Molecular Testing of Nodules with a Suspicious or Malignant Cytologic Diagnosis in the Setting of Non-Invasive Follicular Thyroid Neoplasm with Papillary-Like Nuclear Features (NIFTP).
Non-invasive follicular thyroid neoplasm with papillary-like nuclear features (NIFTP) is an indolent thyroid tumor characterized by frequent RAS mutations and an absence of the BRAF V600E mutation commonly seen in classical papillary thyroid carcinoma (cPTC). The ability to differentiate potential NIFTP/follicular variant of papillary thyroid carcinoma (FVPTC) from cPTC at the time of fine-needle aspiration (FNA) can facilitate conservative management of NIFTP. The aim of the current study was to investigate how molecular testing may add to cytologic assessment in the pre-operative differentiation of potential NIFTP/FVPTC and cPTC. We had previously evaluated cytologists' ability to prospectively distinguish potential NIFTP/FVPTC from cPTC in a cohort of 56 consecutive FNAs diagnosed as malignant or suspicious for malignancy. We utilized this cohort to perform molecular analysis. Detected molecular abnormalities were stratified into two groups: (1) those supporting malignancy and (2) those supporting a diagnosis of potential NIFTP/FVPTC. The cytologists' characterization of cases and the detected molecular alterations were correlated with the final histologic diagnoses. Molecular testing was performed in 52 (93%) of the 56 cases. For the 37 cases cytologists favored to be cPTC, 31 (84%) had a molecular result that supported malignancy (28 BRAF V600E mutations, 2 NTRK1 fusions, 1 AGK-BRAF fusion). For the 8 cases that were favored to be NIFTP/FVPTC by cytologists, 7 (88%) had a molecular result that supported conservative management (1 NRAS mutation, 6 wild-type result). Seven cases were designated as cytomorphologically indeterminate for NIFTP/FVPTC or cPTC, of which 6 (86%) had a molecular result that would have aided in the pre-operative assessment of potential NIFTP/FVPTC or cPTC/malignancy. These included 3 BRAF V600E mutations in nodules that were cPTC on resection, an HRAS mutation, and a wild-type result in the 2 nodules that were NIFTP, and a TERT promoter mutation along with an NRAS mutation in a poorly differentiated thyroid carcinoma. For nodules with an FNA diagnosis of suspicious for malignancy or malignant, cytologists can differentiate most cases of potential NIFTP/FVPTC from cPTC. However, molecular testing may be valuable for a subset of cases, especially those that are indeterminate for potential NIFTP/FVPTC versus cPTC based on cytologic features alone.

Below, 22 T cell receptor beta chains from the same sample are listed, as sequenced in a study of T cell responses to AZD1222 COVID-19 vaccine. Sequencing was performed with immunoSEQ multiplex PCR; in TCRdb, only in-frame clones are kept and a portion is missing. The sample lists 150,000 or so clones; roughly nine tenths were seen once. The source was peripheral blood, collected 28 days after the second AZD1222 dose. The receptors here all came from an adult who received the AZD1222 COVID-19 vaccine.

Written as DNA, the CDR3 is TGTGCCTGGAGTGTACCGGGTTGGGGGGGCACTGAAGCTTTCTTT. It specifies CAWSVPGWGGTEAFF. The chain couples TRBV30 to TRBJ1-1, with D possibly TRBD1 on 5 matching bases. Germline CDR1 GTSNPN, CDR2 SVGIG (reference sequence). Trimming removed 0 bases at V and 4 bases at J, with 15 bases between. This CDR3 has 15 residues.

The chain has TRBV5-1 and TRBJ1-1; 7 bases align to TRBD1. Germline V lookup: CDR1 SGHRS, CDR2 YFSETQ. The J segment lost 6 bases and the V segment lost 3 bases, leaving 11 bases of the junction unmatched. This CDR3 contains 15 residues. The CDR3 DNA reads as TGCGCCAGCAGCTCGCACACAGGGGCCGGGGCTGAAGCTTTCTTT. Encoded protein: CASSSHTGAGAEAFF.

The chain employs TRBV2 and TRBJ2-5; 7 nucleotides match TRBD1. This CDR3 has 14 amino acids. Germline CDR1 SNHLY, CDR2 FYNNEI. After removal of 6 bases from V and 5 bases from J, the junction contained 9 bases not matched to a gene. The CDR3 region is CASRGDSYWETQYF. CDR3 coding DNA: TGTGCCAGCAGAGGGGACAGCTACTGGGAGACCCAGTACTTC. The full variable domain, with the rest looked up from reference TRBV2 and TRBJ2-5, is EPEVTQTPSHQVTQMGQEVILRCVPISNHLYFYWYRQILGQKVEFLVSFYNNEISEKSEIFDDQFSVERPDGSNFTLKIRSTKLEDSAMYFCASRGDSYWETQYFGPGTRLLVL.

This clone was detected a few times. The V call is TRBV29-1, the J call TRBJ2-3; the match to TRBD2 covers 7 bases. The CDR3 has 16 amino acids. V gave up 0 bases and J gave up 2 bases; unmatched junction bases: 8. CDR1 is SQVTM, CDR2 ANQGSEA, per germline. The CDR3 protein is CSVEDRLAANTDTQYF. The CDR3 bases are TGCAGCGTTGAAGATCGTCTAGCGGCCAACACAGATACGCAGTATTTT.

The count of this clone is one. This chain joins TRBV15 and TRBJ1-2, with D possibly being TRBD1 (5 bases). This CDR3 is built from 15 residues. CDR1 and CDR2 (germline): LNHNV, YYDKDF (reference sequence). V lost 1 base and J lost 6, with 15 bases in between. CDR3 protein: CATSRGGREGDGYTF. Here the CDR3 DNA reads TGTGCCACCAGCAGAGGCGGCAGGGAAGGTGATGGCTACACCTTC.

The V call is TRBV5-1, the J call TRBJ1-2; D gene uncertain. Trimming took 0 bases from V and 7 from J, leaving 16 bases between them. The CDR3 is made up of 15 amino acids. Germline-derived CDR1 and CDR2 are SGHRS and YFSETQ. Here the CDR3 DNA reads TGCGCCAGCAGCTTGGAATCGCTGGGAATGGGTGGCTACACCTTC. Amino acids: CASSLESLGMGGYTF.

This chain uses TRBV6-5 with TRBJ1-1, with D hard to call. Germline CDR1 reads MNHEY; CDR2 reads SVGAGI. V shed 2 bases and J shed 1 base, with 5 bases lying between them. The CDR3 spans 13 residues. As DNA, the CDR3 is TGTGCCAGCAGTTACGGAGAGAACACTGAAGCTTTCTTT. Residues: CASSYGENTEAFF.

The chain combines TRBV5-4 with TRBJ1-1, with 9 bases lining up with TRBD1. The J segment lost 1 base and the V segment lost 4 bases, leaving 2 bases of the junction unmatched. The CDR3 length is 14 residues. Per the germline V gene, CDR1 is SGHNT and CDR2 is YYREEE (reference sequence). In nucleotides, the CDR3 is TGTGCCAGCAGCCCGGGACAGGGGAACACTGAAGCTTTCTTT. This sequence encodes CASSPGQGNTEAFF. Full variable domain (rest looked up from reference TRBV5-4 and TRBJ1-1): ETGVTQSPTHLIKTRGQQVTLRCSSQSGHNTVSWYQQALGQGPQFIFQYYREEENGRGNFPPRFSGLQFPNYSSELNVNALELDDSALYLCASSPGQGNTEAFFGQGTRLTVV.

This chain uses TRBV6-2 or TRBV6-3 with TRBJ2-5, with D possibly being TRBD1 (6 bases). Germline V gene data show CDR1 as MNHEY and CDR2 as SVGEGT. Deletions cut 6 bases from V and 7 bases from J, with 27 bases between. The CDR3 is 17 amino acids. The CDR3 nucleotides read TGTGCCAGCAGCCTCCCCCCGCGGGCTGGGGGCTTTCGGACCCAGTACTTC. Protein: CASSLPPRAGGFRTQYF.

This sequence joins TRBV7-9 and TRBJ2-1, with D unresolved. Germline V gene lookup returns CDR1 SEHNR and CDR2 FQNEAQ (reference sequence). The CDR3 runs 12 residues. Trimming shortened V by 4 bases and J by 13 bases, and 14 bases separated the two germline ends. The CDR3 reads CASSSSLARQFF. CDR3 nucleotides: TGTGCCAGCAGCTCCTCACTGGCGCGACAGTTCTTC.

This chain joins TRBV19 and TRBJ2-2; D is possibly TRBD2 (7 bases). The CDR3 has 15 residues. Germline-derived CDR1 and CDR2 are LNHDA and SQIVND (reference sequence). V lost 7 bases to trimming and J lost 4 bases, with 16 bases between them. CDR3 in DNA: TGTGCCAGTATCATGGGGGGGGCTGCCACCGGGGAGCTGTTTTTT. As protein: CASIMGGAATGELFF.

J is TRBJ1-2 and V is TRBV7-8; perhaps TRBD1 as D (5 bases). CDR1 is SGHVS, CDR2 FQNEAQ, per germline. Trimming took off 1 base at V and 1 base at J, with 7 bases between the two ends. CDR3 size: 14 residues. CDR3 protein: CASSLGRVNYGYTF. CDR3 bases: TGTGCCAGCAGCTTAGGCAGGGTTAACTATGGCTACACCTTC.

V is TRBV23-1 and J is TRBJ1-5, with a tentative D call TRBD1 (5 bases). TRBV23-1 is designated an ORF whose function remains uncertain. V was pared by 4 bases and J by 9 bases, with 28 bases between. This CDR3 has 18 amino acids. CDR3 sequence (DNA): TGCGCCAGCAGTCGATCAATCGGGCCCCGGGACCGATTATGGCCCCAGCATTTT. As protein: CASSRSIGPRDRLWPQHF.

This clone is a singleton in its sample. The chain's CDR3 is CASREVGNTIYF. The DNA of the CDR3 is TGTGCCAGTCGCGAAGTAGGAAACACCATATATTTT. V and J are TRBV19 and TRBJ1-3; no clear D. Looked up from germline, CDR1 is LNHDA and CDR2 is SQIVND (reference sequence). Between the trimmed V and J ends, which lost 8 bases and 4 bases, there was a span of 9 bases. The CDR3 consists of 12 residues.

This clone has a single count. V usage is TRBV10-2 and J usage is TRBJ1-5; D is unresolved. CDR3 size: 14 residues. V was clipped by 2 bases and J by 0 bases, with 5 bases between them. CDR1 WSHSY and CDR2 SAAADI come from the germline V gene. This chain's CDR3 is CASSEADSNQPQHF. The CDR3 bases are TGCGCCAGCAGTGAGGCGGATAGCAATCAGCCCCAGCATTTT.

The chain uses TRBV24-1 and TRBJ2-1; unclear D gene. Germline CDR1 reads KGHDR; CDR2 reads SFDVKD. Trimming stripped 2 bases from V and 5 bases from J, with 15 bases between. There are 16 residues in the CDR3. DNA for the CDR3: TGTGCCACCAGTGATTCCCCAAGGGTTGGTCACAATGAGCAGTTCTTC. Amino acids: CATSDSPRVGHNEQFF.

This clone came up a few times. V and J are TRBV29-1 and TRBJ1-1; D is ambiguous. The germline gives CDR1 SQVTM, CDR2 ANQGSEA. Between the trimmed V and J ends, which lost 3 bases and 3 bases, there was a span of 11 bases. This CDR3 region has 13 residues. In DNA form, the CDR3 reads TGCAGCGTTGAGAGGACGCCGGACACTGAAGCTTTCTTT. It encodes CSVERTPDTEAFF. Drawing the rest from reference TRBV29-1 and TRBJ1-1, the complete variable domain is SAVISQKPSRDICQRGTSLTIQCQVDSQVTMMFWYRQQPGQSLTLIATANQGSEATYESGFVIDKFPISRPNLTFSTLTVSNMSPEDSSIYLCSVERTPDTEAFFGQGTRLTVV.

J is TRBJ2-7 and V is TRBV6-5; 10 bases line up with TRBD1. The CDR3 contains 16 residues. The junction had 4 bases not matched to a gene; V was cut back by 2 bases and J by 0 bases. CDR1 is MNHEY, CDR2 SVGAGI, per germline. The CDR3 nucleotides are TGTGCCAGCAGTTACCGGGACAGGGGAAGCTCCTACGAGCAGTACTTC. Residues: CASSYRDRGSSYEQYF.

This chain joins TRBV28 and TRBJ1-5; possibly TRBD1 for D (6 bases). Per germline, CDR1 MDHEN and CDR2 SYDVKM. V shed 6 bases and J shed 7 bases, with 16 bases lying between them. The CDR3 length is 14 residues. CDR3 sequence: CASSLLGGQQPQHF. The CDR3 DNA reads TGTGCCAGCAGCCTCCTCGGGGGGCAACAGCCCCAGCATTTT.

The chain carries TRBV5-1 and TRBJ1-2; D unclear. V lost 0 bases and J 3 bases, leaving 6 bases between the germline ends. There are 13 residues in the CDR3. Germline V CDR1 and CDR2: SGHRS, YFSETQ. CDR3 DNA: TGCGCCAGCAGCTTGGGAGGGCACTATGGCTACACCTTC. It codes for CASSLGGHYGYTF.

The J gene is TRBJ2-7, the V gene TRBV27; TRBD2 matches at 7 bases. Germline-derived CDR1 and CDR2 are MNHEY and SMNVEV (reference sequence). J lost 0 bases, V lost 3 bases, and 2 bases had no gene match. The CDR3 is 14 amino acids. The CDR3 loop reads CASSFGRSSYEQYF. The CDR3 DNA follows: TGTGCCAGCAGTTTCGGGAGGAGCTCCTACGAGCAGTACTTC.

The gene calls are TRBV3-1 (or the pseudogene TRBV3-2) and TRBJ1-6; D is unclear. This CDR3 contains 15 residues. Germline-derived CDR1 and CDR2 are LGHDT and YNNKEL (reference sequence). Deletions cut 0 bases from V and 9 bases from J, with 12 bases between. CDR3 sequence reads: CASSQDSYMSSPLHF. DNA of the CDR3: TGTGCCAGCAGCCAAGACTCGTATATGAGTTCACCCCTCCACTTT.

Strickland, KC; Eszlinger, M; Paschke, R; Angell, TE; Alexander, EK; Marqusee, E; Nehs, MA; Jo, VY; Lowe, A; Vivero, M; Hollowell, M; Qian, X; Wieczorek, T; French, CA; Teot, LA; Cibas, ES; Lindeman, NI; Krane, JF; Barletta, JA
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